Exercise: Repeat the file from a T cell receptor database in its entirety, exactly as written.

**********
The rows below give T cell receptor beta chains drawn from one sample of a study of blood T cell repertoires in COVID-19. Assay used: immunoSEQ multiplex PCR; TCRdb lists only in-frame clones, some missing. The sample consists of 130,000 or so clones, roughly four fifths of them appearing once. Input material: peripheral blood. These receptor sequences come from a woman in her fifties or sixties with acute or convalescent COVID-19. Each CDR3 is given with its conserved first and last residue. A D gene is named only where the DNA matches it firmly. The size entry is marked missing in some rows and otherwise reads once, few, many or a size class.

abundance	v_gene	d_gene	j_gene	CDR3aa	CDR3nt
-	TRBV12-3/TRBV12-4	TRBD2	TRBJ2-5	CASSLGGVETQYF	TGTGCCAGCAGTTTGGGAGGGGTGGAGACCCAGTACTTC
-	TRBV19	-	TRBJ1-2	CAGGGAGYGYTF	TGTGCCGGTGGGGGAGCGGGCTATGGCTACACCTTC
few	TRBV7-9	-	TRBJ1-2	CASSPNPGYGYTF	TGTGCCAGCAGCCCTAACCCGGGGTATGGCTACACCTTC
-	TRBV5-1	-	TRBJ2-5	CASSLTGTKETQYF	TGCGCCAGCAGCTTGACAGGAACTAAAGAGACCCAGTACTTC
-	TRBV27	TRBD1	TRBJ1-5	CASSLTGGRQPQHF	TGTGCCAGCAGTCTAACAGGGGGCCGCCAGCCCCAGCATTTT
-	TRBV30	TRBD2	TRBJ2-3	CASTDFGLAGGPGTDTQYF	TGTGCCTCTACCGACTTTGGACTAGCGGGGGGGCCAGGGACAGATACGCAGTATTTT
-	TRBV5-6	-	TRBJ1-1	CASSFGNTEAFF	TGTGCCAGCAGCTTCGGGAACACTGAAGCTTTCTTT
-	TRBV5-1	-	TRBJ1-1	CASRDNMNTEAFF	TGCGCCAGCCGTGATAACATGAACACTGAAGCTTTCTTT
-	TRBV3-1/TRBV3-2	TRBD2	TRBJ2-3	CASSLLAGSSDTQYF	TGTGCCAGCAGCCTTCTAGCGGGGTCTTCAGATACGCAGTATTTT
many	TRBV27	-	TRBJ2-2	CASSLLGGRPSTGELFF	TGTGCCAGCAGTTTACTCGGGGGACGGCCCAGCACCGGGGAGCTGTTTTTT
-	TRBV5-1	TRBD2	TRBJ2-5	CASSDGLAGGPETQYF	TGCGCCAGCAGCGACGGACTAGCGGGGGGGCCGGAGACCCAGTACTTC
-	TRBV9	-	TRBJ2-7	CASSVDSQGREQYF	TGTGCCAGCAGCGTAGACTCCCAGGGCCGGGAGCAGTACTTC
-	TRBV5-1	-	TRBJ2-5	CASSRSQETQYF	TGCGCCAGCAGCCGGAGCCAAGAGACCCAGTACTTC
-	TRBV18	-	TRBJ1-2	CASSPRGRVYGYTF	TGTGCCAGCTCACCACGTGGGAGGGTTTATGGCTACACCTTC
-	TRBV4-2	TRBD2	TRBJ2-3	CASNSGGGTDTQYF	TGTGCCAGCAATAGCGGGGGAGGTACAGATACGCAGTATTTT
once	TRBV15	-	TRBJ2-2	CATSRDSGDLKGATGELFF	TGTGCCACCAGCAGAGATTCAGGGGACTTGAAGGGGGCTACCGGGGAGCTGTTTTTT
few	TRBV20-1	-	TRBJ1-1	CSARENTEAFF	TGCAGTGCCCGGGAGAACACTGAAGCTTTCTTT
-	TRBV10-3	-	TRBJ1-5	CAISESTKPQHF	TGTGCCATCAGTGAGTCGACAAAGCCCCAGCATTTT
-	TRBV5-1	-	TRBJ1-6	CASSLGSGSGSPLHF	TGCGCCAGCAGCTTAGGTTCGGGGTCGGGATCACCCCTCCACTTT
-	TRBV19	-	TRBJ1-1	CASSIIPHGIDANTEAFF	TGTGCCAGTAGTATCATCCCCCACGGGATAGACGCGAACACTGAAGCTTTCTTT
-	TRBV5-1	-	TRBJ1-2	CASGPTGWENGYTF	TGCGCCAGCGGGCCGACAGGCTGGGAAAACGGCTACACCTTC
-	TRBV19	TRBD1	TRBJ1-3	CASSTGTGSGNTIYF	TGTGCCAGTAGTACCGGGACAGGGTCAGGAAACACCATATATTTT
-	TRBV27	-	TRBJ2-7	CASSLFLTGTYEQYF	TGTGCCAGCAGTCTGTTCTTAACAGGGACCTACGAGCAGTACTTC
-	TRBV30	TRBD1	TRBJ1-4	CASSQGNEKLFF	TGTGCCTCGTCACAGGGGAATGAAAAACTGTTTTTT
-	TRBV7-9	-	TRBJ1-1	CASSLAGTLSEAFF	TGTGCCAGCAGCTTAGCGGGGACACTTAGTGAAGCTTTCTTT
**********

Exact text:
The rows below give T cell receptor beta chains drawn from one sample of a study of blood T cell repertoires in COVID-19. Assay used: immunoSEQ multiplex PCR; TCRdb lists only in-frame clones, some missing. The sample consists of 130,000 or so clones, roughly four fifths of them appearing once. Input material: peripheral blood. These receptor sequences come from a woman in her fifties or sixties with acute or convalescent COVID-19. Each CDR3 is given with its conserved first and last residue. A D gene is named only where the DNA matches it firmly. The size entry is marked missing in some rows and otherwise reads once, few, many or a size class.

abundance	v_gene	d_gene	j_gene	CDR3aa	CDR3nt
-	TRBV12-3/TRBV12-4	TRBD2	TRBJ2-5	CASSLGGVETQYF	TGTGCCAGCAGTTTGGGAGGGGTGGAGACCCAGTACTTC
-	TRBV19	-	TRBJ1-2	CAGGGAGYGYTF	TGTGCCGGTGGGGGAGCGGGCTATGGCTACACCTTC
few	TRBV7-9	-	TRBJ1-2	CASSPNPGYGYTF	TGTGCCAGCAGCCCTAACCCGGGGTATGGCTACACCTTC
-	TRBV5-1	-	TRBJ2-5	CASSLTGTKETQYF	TGCGCCAGCAGCTTGACAGGAACTAAAGAGACCCAGTACTTC
-	TRBV27	TRBD1	TRBJ1-5	CASSLTGGRQPQHF	TGTGCCAGCAGTCTAACAGGGGGCCGCCAGCCCCAGCATTTT
-	TRBV30	TRBD2	TRBJ2-3	CASTDFGLAGGPGTDTQYF	TGTGCCTCTACCGACTTTGGACTAGCGGGGGGGCCAGGGACAGATACGCAGTATTTT
-	TRBV5-6	-	TRBJ1-1	CASSFGNTEAFF	TGTGCCAGCAGCTTCGGGAACACTGAAGCTTTCTTT
-	TRBV5-1	-	TRBJ1-1	CASRDNMNTEAFF	TGCGCCAGCCGTGATAACATGAACACTGAAGCTTTCTTT
-	TRBV3-1/TRBV3-2	TRBD2	TRBJ2-3	CASSLLAGSSDTQYF	TGTGCCAGCAGCCTTCTAGCGGGGTCTTCAGATACGCAGTATTTT
many	TRBV27	-	TRBJ2-2	CASSLLGGRPSTGELFF	TGTGCCAGCAGTTTACTCGGGGGACGGCCCAGCACCGGGGAGCTGTTTTTT
-	TRBV5-1	TRBD2	TRBJ2-5	CASSDGLAGGPETQYF	TGCGCCAGCAGCGACGGACTAGCGGGGGGGCCGGAGACCCAGTACTTC
-	TRBV9	-	TRBJ2-7	CASSVDSQGREQYF	TGTGCCAGCAGCGTAGACTCCCAGGGCCGGGAGCAGTACTTC
-	TRBV5-1	-	TRBJ2-5	CASSRSQETQYF	TGCGCCAGCAGCCGGAGCCAAGAGACCCAGTACTTC
-	TRBV18	-	TRBJ1-2	CASSPRGRVYGYTF	TGTGCCAGCTCACCACGTGGGAGGGTTTATGGCTACACCTTC
-	TRBV4-2	TRBD2	TRBJ2-3	CASNSGGGTDTQYF	TGTGCCAGCAATAGCGGGGGAGGTACAGATACGCAGTATTTT
once	TRBV15	-	TRBJ2-2	CATSRDSGDLKGATGELFF	TGTGCCACCAGCAGAGATTCAGGGGACTTGAAGGGGGCTACCGGGGAGCTGTTTTTT
few	TRBV20-1	-	TRBJ1-1	CSARENTEAFF	TGCAGTGCCCGGGAGAACACTGAAGCTTTCTTT
-	TRBV10-3	-	TRBJ1-5	CAISESTKPQHF	TGTGCCATCAGTGAGTCGACAAAGCCCCAGCATTTT
-	TRBV5-1	-	TRBJ1-6	CASSLGSGSGSPLHF	TGCGCCAGCAGCTTAGGTTCGGGGTCGGGATCACCCCTCCACTTT
-	TRBV19	-	TRBJ1-1	CASSIIPHGIDANTEAFF	TGTGCCAGTAGTATCATCCCCCACGGGATAGACGCGAACACTGAAGCTTTCTTT
-	TRBV5-1	-	TRBJ1-2	CASGPTGWENGYTF	TGCGCCAGCGGGCCGACAGGCTGGGAAAACGGCTACACCTTC
-	TRBV19	TRBD1	TRBJ1-3	CASSTGTGSGNTIYF	TGTGCCAGTAGTACCGGGACAGGGTCAGGAAACACCATATATTTT
-	TRBV27	-	TRBJ2-7	CASSLFLTGTYEQYF	TGTGCCAGCAGTCTGTTCTTAACAGGGACCTACGAGCAGTACTTC
-	TRBV30	TRBD1	TRBJ1-4	CASSQGNEKLFF	TGTGCCTCGTCACAGGGGAATGAAAAACTGTTTTTT
-	TRBV7-9	-	TRBJ1-1	CASSLAGTLSEAFF	TGTGCCAGCAGCTTAGCGGGGACACTTAGTGAAGCTTTCTTT